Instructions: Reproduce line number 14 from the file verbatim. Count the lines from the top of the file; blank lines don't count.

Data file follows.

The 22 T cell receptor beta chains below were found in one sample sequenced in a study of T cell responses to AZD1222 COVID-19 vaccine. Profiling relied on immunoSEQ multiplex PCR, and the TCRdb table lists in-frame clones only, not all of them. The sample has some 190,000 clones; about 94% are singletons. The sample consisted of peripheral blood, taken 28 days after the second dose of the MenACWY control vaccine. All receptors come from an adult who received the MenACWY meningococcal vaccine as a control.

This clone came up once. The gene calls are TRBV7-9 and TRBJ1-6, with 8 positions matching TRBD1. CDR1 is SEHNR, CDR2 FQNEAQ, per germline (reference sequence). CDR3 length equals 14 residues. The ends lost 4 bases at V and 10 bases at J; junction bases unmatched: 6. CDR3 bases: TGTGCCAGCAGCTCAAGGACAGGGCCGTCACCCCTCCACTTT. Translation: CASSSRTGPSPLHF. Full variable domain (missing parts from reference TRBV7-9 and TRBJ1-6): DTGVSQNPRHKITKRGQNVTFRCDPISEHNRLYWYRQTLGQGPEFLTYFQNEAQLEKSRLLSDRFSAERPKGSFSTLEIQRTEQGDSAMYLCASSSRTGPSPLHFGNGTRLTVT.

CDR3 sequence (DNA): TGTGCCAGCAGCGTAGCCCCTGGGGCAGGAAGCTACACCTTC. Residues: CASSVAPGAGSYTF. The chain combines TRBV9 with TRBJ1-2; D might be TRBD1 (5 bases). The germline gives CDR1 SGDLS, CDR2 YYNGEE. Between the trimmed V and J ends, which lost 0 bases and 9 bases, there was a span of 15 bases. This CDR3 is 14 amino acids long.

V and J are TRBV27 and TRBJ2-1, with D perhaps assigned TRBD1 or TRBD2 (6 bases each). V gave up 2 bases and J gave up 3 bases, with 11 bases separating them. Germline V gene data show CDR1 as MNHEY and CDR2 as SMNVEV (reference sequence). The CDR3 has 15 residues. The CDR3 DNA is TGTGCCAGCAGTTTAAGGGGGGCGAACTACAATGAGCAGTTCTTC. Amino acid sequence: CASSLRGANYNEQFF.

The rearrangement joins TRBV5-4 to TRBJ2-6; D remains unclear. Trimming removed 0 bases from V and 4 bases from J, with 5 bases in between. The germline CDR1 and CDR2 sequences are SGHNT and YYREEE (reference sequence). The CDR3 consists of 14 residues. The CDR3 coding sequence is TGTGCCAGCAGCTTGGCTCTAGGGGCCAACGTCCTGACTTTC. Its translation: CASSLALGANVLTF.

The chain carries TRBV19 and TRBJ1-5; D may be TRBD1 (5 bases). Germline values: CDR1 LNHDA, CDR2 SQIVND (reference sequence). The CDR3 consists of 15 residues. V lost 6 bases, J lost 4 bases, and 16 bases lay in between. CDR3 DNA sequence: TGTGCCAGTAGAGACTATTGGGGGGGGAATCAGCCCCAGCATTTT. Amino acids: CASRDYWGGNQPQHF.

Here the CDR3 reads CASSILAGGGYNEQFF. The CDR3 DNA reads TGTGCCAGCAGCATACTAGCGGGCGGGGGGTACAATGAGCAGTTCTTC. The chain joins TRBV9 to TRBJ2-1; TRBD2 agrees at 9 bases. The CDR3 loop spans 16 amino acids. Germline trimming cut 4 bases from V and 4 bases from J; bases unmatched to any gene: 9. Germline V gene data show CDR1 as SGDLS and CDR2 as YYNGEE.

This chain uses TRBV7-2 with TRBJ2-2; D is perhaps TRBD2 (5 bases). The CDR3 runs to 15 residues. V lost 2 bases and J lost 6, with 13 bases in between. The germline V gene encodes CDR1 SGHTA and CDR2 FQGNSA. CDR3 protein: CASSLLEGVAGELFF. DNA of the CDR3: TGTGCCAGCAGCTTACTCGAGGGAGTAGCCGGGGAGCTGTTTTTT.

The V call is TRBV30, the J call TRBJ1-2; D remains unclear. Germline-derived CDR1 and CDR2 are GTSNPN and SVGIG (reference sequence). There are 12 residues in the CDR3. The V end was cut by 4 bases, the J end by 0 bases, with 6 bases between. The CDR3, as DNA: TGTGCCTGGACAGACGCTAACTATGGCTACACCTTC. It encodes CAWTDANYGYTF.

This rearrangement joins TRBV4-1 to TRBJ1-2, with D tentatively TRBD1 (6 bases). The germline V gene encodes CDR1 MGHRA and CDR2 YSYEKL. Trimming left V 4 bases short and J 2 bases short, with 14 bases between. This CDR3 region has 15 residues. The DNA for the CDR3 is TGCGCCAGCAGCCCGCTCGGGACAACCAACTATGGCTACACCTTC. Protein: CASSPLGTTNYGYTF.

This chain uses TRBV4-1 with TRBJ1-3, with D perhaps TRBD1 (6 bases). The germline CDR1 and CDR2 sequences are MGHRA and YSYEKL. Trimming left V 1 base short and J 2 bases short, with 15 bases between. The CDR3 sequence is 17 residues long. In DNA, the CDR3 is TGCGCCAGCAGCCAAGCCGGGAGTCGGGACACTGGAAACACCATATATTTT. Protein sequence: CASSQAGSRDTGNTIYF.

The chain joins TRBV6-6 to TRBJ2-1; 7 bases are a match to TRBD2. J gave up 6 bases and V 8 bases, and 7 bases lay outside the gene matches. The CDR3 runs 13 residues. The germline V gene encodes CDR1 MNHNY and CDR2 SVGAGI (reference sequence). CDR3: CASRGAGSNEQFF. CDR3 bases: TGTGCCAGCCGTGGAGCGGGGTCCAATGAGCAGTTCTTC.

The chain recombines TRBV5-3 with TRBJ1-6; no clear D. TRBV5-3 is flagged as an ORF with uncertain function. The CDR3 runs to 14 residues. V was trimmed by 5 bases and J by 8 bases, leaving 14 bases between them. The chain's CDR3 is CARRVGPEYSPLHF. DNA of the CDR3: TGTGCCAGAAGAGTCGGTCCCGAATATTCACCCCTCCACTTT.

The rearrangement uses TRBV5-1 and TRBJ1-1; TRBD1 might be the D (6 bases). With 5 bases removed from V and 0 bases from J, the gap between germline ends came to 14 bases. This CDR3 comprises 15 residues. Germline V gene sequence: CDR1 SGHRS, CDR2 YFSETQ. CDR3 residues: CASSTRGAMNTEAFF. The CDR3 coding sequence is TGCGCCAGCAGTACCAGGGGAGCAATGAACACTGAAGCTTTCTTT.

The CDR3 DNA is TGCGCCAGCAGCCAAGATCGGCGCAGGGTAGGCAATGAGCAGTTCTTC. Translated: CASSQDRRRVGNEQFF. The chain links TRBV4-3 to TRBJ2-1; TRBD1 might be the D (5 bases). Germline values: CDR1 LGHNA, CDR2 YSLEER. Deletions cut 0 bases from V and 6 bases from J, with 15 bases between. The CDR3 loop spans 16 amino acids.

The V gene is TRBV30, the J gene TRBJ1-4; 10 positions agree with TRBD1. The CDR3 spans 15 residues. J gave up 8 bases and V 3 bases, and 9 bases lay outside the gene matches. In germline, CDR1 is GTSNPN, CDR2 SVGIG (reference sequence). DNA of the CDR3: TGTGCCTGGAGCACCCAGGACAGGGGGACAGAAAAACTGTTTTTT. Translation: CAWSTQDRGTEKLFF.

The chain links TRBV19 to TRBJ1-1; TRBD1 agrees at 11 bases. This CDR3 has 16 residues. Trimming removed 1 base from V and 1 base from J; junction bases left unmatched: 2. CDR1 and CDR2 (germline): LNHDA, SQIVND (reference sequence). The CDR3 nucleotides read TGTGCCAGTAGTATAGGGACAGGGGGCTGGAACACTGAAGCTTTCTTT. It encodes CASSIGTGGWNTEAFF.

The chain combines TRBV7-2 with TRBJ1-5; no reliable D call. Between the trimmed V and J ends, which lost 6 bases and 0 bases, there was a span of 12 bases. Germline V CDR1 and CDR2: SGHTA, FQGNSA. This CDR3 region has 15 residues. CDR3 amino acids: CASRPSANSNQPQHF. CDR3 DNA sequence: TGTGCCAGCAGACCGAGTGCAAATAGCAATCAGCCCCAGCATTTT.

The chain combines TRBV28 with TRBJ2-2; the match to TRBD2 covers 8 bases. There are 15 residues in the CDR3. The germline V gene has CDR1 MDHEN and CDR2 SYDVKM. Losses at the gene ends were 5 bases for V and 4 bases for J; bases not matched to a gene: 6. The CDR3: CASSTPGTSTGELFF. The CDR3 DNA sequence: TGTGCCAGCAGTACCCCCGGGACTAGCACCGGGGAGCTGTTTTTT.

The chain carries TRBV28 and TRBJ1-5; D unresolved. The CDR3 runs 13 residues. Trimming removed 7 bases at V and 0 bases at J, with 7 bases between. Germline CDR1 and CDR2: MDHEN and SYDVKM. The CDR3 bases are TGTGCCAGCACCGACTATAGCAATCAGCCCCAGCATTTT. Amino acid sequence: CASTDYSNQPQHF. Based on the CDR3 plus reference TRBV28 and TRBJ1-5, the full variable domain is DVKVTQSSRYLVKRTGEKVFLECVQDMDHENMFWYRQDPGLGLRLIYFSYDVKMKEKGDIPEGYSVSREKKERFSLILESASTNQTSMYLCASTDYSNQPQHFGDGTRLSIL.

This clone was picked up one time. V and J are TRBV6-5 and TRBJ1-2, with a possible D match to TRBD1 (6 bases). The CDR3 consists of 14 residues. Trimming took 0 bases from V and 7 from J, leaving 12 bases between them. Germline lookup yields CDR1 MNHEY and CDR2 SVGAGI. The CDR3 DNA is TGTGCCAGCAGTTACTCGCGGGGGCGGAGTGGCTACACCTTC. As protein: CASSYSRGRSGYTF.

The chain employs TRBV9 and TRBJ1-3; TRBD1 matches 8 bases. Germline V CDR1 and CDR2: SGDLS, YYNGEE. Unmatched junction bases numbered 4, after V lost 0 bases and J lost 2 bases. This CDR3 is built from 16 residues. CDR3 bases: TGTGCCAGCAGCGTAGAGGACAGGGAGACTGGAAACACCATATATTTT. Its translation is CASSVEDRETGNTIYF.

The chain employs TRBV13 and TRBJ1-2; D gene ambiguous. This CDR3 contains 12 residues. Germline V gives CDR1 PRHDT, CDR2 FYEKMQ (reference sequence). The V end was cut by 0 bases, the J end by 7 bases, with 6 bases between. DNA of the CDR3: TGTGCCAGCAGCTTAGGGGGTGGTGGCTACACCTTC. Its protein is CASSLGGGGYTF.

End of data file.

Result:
The rearrangement uses TRBV5-1 and TRBJ1-1; TRBD1 might be the D (6 bases). With 5 bases removed from V and 0 bases from J, the gap between germline ends came to 14 bases. This CDR3 comprises 15 residues. Germline V gene sequence: CDR1 SGHRS, CDR2 YFSETQ. CDR3 residues: CASSTRGAMNTEAFF. The CDR3 coding sequence is TGCGCCAGCAGTACCAGGGGAGCAATGAACACTGAAGCTTTCTTT.